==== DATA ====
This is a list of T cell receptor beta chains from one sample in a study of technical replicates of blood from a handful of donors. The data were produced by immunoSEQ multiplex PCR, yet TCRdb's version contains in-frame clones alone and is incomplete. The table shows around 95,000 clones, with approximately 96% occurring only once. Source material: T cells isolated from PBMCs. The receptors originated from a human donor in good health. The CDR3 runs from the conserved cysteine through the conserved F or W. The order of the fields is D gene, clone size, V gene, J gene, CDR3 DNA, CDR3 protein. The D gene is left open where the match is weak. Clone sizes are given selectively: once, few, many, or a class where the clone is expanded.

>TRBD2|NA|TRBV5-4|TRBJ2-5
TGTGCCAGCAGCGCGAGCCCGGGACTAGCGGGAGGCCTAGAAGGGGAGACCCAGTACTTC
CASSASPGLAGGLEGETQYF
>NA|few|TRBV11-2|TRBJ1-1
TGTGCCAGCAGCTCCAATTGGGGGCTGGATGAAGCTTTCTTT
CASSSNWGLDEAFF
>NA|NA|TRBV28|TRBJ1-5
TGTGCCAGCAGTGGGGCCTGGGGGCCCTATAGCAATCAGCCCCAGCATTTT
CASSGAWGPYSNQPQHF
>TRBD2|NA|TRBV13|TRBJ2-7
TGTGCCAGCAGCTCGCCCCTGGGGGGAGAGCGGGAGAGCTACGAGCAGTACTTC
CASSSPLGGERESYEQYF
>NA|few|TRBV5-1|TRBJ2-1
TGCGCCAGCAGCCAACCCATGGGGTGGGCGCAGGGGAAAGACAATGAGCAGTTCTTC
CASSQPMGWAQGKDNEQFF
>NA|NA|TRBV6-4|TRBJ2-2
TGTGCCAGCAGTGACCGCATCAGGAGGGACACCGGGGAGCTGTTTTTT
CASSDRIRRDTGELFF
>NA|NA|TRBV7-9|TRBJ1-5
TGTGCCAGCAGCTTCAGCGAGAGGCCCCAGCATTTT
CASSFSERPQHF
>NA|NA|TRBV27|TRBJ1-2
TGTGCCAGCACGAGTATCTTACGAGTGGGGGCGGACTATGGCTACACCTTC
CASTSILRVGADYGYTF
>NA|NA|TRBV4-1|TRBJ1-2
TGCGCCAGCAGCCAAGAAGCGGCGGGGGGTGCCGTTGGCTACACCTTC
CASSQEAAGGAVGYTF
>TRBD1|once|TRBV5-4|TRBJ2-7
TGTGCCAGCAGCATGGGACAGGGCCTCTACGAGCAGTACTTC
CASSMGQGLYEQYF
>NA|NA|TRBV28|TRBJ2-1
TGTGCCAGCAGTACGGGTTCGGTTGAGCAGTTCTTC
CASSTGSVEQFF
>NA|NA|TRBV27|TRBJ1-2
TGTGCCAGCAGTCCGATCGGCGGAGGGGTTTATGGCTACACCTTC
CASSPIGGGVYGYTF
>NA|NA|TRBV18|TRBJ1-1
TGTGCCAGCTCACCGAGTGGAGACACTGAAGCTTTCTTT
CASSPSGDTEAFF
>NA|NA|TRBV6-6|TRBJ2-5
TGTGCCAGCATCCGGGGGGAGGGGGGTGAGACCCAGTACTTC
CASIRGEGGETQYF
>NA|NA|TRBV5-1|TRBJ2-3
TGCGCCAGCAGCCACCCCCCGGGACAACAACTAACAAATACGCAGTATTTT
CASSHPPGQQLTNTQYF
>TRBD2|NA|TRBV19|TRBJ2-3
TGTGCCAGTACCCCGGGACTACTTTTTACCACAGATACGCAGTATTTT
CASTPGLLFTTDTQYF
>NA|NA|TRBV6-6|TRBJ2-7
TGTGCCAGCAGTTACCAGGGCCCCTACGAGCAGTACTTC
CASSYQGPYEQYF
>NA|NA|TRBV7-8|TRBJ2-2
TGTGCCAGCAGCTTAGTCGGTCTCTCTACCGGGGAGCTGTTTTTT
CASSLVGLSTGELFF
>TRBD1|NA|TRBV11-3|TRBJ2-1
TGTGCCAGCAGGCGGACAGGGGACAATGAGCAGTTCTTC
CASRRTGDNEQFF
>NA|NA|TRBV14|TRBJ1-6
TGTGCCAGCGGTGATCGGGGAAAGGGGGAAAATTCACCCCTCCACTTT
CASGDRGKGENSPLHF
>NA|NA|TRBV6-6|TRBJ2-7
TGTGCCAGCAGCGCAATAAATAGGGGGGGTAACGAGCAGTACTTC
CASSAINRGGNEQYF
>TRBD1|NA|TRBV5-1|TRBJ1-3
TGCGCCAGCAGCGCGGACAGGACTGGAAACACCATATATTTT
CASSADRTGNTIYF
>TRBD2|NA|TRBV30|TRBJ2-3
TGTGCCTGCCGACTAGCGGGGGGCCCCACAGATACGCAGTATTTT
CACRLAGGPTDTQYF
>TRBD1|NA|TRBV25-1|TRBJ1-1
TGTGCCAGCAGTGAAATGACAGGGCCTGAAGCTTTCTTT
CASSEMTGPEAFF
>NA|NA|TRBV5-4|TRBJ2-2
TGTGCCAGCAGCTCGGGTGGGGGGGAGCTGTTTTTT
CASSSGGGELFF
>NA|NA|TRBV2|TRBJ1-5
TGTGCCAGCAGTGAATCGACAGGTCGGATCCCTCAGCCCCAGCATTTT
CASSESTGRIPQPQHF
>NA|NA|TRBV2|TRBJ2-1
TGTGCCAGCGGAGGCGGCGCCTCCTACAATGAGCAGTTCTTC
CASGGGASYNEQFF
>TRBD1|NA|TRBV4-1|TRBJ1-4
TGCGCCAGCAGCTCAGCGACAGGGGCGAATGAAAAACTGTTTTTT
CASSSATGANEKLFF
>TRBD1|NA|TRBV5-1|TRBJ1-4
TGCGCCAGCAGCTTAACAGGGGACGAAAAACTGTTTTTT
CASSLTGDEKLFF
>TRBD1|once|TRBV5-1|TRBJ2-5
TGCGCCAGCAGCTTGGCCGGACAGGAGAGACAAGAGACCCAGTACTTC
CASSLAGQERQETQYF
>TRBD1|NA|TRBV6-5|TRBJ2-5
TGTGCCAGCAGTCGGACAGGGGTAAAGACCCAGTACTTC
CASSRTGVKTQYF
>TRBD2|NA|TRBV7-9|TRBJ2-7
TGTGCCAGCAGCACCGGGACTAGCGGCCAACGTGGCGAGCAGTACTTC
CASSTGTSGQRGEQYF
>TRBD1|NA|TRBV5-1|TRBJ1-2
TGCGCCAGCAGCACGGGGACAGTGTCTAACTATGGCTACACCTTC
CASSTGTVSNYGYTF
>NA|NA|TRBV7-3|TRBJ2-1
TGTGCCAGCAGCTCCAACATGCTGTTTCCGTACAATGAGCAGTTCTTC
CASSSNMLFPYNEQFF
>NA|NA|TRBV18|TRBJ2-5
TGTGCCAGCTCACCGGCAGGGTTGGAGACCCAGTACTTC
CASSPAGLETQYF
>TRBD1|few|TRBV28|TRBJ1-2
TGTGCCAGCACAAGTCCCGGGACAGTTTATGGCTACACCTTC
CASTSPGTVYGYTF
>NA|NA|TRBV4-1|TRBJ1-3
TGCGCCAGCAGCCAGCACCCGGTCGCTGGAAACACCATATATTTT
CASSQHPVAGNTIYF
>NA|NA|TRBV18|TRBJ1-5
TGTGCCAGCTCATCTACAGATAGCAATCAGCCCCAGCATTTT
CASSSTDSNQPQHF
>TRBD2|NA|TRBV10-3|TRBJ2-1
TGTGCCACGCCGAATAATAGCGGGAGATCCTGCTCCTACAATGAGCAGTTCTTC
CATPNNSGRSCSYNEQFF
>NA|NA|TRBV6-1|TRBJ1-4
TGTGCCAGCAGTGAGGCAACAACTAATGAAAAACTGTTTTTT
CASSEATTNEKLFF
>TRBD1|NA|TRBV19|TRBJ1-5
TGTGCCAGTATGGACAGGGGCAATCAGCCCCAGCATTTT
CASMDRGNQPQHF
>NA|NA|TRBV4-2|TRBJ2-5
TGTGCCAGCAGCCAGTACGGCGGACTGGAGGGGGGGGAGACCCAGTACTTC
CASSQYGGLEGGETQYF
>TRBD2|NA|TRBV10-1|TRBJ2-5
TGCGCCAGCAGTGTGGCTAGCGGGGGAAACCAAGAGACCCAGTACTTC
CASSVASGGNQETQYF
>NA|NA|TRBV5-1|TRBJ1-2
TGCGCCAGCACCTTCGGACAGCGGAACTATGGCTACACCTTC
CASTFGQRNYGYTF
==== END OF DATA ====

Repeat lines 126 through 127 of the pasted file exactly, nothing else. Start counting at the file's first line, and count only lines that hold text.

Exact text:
TGTGCCAGCAGCCAGTACGGCGGACTGGAGGGGGGGGAGACCCAGTACTTC
CASSQYGGLEGGETQYF